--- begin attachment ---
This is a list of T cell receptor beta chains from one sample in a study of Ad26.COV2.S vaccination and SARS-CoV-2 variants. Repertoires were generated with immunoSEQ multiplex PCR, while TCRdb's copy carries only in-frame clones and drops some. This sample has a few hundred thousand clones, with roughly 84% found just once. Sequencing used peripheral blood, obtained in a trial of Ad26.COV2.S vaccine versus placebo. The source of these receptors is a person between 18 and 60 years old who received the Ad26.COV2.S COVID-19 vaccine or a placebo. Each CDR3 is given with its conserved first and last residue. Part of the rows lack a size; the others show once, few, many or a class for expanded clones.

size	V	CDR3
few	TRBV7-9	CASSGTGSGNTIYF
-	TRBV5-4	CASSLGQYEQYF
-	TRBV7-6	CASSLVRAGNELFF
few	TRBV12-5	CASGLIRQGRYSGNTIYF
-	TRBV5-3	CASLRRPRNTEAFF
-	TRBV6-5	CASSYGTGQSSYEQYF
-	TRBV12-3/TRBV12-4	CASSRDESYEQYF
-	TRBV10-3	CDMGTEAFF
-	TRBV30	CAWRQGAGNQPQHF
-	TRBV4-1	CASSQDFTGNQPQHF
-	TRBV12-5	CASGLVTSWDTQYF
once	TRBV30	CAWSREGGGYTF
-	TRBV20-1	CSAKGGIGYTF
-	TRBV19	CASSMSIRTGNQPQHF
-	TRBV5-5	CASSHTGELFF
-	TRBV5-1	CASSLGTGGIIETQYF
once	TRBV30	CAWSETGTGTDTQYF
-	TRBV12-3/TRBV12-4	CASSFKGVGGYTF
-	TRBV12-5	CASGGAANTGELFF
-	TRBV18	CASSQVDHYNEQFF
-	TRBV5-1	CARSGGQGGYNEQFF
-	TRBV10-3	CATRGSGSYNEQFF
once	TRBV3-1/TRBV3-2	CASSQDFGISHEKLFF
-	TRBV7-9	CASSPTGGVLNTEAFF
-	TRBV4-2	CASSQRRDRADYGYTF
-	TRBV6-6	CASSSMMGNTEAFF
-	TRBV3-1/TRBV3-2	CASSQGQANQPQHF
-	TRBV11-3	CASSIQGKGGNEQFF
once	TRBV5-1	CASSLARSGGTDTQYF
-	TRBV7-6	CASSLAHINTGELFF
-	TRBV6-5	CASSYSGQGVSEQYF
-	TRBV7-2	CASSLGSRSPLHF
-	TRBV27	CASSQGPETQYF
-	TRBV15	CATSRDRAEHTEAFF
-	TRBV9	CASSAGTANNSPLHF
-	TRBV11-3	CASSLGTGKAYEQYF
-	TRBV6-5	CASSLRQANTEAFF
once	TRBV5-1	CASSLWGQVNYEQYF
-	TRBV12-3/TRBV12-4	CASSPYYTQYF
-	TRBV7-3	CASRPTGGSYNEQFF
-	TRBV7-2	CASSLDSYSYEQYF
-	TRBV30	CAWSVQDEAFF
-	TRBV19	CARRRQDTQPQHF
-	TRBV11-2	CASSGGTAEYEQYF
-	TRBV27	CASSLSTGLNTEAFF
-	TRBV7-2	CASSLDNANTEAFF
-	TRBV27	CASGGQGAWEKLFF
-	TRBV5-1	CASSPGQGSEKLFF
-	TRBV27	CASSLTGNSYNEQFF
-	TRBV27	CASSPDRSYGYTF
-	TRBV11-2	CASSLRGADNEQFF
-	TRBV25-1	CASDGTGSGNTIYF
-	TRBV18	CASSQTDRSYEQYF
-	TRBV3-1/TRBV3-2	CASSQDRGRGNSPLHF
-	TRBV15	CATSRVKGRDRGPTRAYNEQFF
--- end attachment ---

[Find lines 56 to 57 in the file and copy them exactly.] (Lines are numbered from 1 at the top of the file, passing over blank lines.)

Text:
-	TRBV3-1/TRBV3-2	CASSQDRGRGNSPLHF
-	TRBV15	CATSRVKGRDRGPTRAYNEQFF